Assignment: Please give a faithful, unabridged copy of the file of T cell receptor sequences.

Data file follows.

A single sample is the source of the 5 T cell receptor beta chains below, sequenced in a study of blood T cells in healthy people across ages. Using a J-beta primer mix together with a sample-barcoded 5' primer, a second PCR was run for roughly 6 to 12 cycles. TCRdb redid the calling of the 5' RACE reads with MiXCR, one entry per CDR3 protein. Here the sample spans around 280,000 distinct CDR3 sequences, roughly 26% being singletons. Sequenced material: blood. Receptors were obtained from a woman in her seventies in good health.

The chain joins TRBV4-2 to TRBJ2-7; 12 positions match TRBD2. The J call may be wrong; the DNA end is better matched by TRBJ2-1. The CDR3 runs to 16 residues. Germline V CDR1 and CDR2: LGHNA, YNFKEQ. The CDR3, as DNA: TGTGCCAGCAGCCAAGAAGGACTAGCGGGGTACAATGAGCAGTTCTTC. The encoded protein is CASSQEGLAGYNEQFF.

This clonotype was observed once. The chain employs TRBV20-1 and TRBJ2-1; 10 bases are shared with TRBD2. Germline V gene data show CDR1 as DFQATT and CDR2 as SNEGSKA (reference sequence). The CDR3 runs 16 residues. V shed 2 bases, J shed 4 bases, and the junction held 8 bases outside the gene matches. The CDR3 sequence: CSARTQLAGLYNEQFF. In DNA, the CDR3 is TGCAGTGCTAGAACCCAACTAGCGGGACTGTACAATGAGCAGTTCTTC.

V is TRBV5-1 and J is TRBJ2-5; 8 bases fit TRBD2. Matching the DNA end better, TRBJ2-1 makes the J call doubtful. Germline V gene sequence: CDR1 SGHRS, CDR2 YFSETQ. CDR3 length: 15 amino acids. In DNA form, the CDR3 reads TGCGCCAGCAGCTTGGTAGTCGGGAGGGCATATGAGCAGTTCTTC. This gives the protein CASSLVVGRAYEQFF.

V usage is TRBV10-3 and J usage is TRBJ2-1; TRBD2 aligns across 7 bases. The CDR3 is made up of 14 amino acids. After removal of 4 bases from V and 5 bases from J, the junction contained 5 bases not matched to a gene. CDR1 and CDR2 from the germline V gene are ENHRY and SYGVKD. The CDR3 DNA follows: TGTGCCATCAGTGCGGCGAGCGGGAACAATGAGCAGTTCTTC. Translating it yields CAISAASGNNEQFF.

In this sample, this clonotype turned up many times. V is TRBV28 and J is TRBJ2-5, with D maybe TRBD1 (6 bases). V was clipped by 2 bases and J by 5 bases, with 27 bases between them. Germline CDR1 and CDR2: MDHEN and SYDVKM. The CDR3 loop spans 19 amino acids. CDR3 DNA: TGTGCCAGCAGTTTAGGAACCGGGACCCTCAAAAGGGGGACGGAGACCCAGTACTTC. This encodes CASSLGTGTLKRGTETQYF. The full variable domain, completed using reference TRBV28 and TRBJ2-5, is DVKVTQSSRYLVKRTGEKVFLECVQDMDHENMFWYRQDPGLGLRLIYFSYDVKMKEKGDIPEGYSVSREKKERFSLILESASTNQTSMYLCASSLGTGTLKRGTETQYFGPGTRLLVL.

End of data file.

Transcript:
A single sample is the source of the 5 T cell receptor beta chains below, sequenced in a study of blood T cells in healthy people across ages. Using a J-beta primer mix together with a sample-barcoded 5' primer, a second PCR was run for roughly 6 to 12 cycles. TCRdb redid the calling of the 5' RACE reads with MiXCR, one entry per CDR3 protein. Here the sample spans around 280,000 distinct CDR3 sequences, roughly 26% being singletons. Sequenced material: blood. Receptors were obtained from a woman in her seventies in good health.

The chain joins TRBV4-2 to TRBJ2-7; 12 positions match TRBD2. The J call may be wrong; the DNA end is better matched by TRBJ2-1. The CDR3 runs to 16 residues. Germline V CDR1 and CDR2: LGHNA, YNFKEQ. The CDR3, as DNA: TGTGCCAGCAGCCAAGAAGGACTAGCGGGGTACAATGAGCAGTTCTTC. The encoded protein is CASSQEGLAGYNEQFF.

This clonotype was observed once. The chain employs TRBV20-1 and TRBJ2-1; 10 bases are shared with TRBD2. Germline V gene data show CDR1 as DFQATT and CDR2 as SNEGSKA (reference sequence). The CDR3 runs 16 residues. V shed 2 bases, J shed 4 bases, and the junction held 8 bases outside the gene matches. The CDR3 sequence: CSARTQLAGLYNEQFF. In DNA, the CDR3 is TGCAGTGCTAGAACCCAACTAGCGGGACTGTACAATGAGCAGTTCTTC.

V is TRBV5-1 and J is TRBJ2-5; 8 bases fit TRBD2. Matching the DNA end better, TRBJ2-1 makes the J call doubtful. Germline V gene sequence: CDR1 SGHRS, CDR2 YFSETQ. CDR3 length: 15 amino acids. In DNA form, the CDR3 reads TGCGCCAGCAGCTTGGTAGTCGGGAGGGCATATGAGCAGTTCTTC. This gives the protein CASSLVVGRAYEQFF.

V usage is TRBV10-3 and J usage is TRBJ2-1; TRBD2 aligns across 7 bases. The CDR3 is made up of 14 amino acids. After removal of 4 bases from V and 5 bases from J, the junction contained 5 bases not matched to a gene. CDR1 and CDR2 from the germline V gene are ENHRY and SYGVKD. The CDR3 DNA follows: TGTGCCATCAGTGCGGCGAGCGGGAACAATGAGCAGTTCTTC. Translating it yields CAISAASGNNEQFF.

In this sample, this clonotype turned up many times. V is TRBV28 and J is TRBJ2-5, with D maybe TRBD1 (6 bases). V was clipped by 2 bases and J by 5 bases, with 27 bases between them. Germline CDR1 and CDR2: MDHEN and SYDVKM. The CDR3 loop spans 19 amino acids. CDR3 DNA: TGTGCCAGCAGTTTAGGAACCGGGACCCTCAAAAGGGGGACGGAGACCCAGTACTTC. This encodes CASSLGTGTLKRGTETQYF. The full variable domain, completed using reference TRBV28 and TRBJ2-5, is DVKVTQSSRYLVKRTGEKVFLECVQDMDHENMFWYRQDPGLGLRLIYFSYDVKMKEKGDIPEGYSVSREKKERFSLILESASTNQTSMYLCASSLGTGTLKRGTETQYFGPGTRLLVL.